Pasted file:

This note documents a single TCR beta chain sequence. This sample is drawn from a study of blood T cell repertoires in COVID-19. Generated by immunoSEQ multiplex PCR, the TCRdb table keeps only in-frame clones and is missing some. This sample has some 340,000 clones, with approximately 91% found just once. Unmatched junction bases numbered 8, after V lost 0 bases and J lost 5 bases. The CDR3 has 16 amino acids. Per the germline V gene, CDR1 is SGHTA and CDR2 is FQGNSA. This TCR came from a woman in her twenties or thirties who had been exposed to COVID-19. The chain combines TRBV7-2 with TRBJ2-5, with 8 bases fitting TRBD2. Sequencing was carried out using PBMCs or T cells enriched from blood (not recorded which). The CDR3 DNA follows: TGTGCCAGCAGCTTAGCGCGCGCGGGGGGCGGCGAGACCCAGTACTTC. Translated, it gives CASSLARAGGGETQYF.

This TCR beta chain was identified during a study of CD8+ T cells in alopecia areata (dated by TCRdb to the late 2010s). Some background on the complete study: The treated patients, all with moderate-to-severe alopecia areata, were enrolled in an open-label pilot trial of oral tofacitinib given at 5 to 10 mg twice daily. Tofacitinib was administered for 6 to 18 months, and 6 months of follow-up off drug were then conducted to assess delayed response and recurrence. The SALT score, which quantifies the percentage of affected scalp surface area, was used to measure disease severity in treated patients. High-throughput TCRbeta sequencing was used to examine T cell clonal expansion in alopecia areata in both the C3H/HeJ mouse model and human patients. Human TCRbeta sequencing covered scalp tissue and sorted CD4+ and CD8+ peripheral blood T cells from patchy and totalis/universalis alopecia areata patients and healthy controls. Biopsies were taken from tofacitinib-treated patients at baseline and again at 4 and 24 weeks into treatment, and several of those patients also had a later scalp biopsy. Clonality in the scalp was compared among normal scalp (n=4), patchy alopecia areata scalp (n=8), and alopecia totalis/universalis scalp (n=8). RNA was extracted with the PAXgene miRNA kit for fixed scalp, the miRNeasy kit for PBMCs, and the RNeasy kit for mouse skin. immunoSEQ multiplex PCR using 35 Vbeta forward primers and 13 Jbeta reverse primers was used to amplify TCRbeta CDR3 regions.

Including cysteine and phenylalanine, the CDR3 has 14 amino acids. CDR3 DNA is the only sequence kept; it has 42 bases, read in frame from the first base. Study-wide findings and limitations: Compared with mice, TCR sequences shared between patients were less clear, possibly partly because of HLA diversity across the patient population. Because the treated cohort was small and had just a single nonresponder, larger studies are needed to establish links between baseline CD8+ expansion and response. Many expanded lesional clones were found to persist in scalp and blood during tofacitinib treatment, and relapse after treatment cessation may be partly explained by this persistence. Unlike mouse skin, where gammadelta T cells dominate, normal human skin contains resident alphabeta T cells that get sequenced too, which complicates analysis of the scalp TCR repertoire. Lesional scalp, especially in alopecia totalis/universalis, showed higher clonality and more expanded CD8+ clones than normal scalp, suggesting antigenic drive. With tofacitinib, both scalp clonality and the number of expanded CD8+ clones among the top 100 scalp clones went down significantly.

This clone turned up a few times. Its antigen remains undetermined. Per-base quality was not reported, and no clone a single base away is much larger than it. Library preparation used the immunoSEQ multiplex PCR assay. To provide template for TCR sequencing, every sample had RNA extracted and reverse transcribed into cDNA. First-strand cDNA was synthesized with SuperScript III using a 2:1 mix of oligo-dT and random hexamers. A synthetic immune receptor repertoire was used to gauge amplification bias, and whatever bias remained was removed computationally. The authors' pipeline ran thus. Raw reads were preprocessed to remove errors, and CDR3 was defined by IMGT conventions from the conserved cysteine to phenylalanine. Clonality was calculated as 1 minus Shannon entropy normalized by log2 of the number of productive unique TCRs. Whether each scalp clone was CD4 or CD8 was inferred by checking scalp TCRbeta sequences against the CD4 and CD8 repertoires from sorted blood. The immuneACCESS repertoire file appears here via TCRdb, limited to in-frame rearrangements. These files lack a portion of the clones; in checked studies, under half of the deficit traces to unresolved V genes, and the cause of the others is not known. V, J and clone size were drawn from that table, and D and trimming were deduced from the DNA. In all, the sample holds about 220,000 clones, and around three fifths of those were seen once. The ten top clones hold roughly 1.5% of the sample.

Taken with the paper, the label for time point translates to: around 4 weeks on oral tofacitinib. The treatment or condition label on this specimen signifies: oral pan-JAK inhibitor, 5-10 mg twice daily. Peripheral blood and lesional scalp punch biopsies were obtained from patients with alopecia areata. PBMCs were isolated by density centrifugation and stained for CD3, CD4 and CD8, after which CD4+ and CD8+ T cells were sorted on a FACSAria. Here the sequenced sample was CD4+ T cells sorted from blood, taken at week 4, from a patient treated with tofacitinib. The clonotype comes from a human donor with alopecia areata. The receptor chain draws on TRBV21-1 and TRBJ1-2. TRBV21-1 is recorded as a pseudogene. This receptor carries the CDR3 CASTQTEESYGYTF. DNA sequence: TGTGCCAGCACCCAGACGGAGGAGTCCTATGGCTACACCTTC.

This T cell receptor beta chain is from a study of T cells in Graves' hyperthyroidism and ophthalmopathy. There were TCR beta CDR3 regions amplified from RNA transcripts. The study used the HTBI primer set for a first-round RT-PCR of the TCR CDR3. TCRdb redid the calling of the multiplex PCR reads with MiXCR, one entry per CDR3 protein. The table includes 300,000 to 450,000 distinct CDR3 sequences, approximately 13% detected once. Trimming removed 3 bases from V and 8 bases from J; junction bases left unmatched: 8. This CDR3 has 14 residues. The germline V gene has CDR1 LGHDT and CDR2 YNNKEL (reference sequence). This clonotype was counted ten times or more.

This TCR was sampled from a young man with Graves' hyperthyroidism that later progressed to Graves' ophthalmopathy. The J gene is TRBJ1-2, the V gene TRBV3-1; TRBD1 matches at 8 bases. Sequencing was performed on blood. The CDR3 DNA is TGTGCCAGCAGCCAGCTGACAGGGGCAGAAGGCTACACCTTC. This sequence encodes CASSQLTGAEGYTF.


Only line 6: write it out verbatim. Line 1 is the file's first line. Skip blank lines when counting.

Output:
This T cell receptor beta chain is from a study of T cells in Graves' hyperthyroidism and ophthalmopathy. There were TCR beta CDR3 regions amplified from RNA transcripts. The study used the HTBI primer set for a first-round RT-PCR of the TCR CDR3. TCRdb redid the calling of the multiplex PCR reads with MiXCR, one entry per CDR3 protein. The table includes 300,000 to 450,000 distinct CDR3 sequences, approximately 13% detected once. Trimming removed 3 bases from V and 8 bases from J; junction bases left unmatched: 8. This CDR3 has 14 residues. The germline V gene has CDR1 LGHDT and CDR2 YNNKEL (reference sequence). This clonotype was counted ten times or more.